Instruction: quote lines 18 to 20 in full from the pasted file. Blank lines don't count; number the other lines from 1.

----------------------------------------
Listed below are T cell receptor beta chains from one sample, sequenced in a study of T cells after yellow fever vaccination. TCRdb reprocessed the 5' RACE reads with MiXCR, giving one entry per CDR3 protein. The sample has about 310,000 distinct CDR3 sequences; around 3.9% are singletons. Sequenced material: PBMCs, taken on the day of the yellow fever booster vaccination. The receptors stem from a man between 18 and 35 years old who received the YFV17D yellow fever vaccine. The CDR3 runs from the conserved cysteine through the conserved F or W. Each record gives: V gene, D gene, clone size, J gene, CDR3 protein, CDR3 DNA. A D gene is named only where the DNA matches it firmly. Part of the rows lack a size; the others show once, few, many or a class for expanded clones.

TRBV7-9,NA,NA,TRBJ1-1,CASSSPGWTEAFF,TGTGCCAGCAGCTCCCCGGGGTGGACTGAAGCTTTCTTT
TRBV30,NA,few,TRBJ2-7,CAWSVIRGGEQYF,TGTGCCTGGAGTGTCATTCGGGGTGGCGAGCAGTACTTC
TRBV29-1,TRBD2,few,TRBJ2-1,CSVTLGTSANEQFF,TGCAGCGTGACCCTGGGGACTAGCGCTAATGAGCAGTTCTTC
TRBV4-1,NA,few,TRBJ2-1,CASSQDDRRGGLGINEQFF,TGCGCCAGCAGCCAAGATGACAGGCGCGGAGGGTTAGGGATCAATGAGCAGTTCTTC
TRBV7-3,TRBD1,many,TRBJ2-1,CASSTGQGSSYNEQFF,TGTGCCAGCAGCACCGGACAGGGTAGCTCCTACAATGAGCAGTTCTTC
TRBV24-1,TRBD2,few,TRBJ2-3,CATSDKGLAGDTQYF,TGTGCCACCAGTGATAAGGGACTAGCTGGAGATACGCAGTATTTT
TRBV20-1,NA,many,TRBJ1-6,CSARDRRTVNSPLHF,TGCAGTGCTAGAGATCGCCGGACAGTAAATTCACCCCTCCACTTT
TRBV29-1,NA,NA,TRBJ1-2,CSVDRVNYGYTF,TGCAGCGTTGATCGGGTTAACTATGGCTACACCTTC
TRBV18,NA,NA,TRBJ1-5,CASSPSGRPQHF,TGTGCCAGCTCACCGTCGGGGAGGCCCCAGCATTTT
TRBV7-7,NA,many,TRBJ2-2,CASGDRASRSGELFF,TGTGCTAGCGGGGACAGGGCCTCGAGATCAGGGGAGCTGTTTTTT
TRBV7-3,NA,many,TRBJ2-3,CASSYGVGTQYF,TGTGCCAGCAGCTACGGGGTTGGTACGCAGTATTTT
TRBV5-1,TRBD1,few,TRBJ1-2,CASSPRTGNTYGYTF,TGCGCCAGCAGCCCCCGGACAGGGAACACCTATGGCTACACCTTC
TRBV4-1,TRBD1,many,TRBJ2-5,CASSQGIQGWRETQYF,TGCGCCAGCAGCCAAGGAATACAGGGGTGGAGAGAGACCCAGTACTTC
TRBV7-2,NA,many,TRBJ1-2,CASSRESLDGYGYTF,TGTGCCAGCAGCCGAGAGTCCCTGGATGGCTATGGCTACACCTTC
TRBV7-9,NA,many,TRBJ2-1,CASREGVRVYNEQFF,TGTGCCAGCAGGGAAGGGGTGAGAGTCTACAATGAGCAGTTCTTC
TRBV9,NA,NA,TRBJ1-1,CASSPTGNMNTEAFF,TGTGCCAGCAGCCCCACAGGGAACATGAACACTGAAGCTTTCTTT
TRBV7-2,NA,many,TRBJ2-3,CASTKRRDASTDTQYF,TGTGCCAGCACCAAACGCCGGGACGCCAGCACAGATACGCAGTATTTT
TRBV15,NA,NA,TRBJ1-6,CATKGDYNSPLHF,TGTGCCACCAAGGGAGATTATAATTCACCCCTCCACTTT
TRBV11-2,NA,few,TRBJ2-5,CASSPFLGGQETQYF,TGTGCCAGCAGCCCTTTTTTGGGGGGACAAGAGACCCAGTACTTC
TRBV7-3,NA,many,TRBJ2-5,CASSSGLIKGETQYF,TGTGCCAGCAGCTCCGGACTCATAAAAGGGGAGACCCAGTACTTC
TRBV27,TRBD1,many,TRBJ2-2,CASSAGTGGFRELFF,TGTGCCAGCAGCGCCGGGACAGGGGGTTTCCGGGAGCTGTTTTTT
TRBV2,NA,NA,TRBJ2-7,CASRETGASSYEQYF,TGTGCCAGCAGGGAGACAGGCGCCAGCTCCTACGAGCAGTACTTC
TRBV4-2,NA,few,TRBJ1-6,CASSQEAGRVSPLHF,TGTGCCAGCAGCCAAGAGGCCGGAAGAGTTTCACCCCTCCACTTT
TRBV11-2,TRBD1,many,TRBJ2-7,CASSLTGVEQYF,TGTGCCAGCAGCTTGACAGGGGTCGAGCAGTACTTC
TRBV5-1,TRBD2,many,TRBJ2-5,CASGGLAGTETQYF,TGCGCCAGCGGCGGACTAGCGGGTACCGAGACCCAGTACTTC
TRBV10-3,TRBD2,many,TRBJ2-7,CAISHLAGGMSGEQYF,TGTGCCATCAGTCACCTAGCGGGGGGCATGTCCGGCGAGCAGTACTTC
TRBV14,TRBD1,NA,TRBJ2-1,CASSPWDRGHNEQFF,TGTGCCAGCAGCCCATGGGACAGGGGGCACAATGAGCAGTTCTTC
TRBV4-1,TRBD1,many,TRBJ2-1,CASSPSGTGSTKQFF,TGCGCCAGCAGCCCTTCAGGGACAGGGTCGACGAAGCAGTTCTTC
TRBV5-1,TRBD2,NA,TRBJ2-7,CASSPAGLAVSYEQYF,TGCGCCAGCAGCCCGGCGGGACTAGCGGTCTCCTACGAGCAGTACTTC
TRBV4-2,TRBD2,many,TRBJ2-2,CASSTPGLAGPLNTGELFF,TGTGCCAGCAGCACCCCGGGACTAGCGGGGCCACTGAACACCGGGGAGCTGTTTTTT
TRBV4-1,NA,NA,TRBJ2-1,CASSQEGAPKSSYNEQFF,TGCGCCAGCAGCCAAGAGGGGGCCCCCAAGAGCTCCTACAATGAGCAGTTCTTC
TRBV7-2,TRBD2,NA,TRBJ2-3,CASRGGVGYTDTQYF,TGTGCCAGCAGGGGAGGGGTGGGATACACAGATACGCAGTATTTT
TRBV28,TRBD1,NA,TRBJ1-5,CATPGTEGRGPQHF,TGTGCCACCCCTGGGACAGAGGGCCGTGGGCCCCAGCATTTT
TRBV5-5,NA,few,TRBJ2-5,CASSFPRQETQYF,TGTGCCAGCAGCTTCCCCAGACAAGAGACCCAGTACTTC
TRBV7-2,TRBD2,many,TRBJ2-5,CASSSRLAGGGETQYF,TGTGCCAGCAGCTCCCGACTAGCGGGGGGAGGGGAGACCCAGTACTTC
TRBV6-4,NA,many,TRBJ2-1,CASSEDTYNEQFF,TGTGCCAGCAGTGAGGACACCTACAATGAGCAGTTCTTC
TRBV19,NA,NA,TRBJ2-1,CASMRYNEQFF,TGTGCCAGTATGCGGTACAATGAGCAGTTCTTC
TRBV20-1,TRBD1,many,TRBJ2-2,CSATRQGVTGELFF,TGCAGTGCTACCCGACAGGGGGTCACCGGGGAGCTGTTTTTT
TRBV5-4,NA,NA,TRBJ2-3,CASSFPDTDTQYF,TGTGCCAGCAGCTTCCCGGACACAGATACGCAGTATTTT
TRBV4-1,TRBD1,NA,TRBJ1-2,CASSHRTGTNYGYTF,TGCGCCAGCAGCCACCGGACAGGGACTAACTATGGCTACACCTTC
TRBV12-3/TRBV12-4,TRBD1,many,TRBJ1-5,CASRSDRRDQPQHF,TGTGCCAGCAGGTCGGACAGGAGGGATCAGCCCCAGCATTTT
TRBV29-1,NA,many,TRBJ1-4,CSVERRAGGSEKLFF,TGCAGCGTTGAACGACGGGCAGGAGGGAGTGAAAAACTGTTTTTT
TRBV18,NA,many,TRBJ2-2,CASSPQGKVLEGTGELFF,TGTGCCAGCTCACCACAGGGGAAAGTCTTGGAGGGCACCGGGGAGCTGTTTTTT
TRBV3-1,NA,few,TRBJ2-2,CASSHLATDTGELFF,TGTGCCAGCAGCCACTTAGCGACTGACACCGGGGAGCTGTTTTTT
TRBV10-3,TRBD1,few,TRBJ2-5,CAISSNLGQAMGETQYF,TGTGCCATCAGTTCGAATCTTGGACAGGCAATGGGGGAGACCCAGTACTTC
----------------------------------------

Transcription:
TRBV7-2,NA,many,TRBJ2-3,CASTKRRDASTDTQYF,TGTGCCAGCACCAAACGCCGGGACGCCAGCACAGATACGCAGTATTTT
TRBV15,NA,NA,TRBJ1-6,CATKGDYNSPLHF,TGTGCCACCAAGGGAGATTATAATTCACCCCTCCACTTT
TRBV11-2,NA,few,TRBJ2-5,CASSPFLGGQETQYF,TGTGCCAGCAGCCCTTTTTTGGGGGGACAAGAGACCCAGTACTTC